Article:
I knew I had to be home on October 11.
Although it would mean blowing my modest student budget for a few months, I bought the cheapest ticket I could find from London to Monrovia. And despite well-intentioned warnings from those whom I love most, I came back to cast a ballot for the first time in my 29 years of life – almost the life-span of Liberia’s political and social upheavals.
I knew that this particular election would be a fight to the finish. I knew that it would be the difference between my homeland moving forward or taking a thousand steps backward. I wanted my vote to count because so many innocent people died in this “land of liberty” for a fragile peace that we so often take for granted.
At the entrance to my polling station, I cornered a woman dressed entirely in white except for a royal purple silk belt slung around her waist. Walking up and down the concrete asphalt, she roared at us with firebrand words of religiosity. I wondered why she was not in line. She said that, though her voting card had washed away by the sea, she had vowed to preach the gospel on October 11 and remind citizens that this was our last chance at salvation.
Inside the polling station, I felt like I had entered a secret world, abuzz with activity. When I finally made it to the front of the line, I went through the process like a convert. Every second felt sacred. There was no confusion. There was no chaos. There was only calm.
It’s become such a cliché these days that elections in Africa are ultimately doomed for failure. An election in Africa takes place, and people are at the edge of their seats because the anticipation of violence is so palpable you can taste it. It’s also standard practice for candidates to claim the elections have been rigged even before the results have come out, no matter how legitimate the process, or how free and fair the elections are reported to be.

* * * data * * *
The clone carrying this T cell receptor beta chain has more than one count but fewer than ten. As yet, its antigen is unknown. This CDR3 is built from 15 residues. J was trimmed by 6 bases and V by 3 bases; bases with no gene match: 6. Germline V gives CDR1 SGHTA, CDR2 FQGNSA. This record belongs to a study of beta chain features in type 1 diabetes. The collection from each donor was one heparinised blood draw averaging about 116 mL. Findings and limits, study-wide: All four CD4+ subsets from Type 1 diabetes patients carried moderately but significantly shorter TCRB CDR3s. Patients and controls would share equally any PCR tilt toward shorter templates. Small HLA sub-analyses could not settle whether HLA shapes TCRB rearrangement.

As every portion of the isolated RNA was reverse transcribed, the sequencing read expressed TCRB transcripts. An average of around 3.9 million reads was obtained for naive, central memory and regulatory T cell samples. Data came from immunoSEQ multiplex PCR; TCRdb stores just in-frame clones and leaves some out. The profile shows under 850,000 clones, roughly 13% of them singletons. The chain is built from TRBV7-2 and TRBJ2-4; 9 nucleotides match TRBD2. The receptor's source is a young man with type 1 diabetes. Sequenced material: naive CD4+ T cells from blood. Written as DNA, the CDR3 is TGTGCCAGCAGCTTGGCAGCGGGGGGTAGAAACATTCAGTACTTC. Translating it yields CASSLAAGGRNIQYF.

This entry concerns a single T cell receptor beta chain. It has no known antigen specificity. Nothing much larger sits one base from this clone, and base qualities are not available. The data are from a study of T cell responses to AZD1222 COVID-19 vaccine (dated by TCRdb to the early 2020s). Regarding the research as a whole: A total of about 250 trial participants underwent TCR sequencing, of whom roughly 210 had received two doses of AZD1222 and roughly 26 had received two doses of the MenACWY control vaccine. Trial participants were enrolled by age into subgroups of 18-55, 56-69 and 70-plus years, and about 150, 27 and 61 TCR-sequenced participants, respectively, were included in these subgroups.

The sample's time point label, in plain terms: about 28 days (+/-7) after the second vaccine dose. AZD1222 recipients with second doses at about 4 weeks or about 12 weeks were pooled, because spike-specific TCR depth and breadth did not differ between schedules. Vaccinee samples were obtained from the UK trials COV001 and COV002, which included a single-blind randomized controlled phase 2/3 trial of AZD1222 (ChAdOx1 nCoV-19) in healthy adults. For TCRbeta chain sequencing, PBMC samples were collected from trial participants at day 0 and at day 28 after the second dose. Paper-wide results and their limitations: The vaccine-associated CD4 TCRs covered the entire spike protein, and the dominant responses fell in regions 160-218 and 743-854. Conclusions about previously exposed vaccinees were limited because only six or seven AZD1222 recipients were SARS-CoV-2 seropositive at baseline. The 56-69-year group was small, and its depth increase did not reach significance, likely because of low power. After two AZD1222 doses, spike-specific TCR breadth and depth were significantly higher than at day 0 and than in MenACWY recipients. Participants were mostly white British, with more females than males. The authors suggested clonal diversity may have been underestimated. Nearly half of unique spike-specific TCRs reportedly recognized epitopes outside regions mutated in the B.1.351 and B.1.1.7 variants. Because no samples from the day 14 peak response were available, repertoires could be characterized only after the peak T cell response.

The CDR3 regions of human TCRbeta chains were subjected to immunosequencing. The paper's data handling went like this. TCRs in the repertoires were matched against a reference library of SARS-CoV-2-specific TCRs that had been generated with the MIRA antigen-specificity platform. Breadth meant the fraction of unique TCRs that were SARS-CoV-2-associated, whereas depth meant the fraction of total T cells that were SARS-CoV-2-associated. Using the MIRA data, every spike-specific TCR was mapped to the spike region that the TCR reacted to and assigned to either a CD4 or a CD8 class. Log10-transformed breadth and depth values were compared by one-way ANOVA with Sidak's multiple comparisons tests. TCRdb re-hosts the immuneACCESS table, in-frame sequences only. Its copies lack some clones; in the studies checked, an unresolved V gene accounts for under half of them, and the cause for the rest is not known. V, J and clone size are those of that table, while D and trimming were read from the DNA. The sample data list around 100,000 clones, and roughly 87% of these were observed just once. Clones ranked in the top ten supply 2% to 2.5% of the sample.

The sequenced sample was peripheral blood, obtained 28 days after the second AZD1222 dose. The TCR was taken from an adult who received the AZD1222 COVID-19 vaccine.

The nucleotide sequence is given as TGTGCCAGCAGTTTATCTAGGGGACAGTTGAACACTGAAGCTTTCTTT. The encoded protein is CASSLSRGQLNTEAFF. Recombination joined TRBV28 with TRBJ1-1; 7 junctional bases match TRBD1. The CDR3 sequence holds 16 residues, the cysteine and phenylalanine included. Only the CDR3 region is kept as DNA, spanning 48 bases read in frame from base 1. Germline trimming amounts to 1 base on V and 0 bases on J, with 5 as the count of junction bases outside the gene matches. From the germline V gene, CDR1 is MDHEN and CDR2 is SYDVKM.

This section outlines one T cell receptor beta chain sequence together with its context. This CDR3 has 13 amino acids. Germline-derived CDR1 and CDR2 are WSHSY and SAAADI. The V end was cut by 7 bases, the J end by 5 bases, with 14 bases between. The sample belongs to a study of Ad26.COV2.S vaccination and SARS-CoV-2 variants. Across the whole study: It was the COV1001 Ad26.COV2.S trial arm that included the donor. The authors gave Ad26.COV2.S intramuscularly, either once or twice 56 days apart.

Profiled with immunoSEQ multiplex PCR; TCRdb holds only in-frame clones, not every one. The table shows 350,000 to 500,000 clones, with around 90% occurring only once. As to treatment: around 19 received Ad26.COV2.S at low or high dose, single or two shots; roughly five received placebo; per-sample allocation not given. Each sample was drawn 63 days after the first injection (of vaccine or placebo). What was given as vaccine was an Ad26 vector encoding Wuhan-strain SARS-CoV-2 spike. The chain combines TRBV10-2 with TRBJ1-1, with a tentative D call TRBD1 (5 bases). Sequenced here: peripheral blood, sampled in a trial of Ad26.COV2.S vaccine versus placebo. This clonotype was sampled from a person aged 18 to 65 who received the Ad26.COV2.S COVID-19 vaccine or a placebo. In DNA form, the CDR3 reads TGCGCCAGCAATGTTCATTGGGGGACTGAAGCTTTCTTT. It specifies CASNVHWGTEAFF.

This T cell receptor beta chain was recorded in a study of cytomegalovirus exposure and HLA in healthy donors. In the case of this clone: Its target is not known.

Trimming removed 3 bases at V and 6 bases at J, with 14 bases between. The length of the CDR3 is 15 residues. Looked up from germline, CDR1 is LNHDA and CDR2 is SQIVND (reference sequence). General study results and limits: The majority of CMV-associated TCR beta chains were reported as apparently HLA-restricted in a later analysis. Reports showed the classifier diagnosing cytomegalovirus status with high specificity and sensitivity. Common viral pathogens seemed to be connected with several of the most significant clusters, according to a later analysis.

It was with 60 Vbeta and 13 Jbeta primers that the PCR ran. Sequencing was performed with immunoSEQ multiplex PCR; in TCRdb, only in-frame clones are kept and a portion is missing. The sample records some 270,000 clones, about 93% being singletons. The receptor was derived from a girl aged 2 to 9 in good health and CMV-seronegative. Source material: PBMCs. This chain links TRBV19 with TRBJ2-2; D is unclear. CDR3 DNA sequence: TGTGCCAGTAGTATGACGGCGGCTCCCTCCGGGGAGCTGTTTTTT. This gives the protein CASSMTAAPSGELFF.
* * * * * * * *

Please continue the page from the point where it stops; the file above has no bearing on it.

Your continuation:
Liberia in many ways debunked these clichés on October 11. With the exception of a quick turn-around by opposition parties who accused the National Elections Commission of fraud, we’ve proven that not only can we ‘do’ elections, but that we can ‘do’ democracy on our own terms. Because if what I witnessed on Tuesday, October 11, is a true testament of what has been labeled our “political maturity,” then our would-be leaders need to follow the example of the electorate by honoring the process.
This process has reminded me that democracy is not some Western manufactured concept meant to trick us. It is an evolving process, a process that we started in the villages when we appointed heads of clans, and had palava hut discussions about how the community would respond to the slightest transgressions. Things have slightly changed and we are now involving women in those discussions, though we have a very long way to go.
Democracy is what we make of it. It goes beyond the “war of words” during campaigning and on voting day. True democracy happens the morning after, when the polling stations have closed, and the love affair ends. It happens during the tediousness of counting, of tabulating, of announcing the results. It happens when a winner is declared and the so-called ‘loser’ concedes defeat in the name of national reconstruction. It happens when the winner finds a way to reconcile with the disillusioned and disaffected, and plans how to bring them into the fold.
What struck me on voting day, as I visited a number of polling stations, was the defiance in the eyes of young men and women I talked to in the borough of New Kru Town, and in the depressed communities of West Point, who stood out in the torrential rain because they believed their vote counted in the grand scheme of things. What they were doing by simply standing in line was reminding the politicians that whoever wins must contend with them, that mere support in the form of checking or thumbing a ballot paper did not mean blind support. They were saying that they expected more.
I too expect more in the next six years and beyond. The morning after elections, I woke up with a feeling of hope and anticipation. A week after elections, my hope is that we will collectively wake up to the possibilities of what true democracy and development mean for us. Whether it holds or not in the next few weeks, we have only just begun.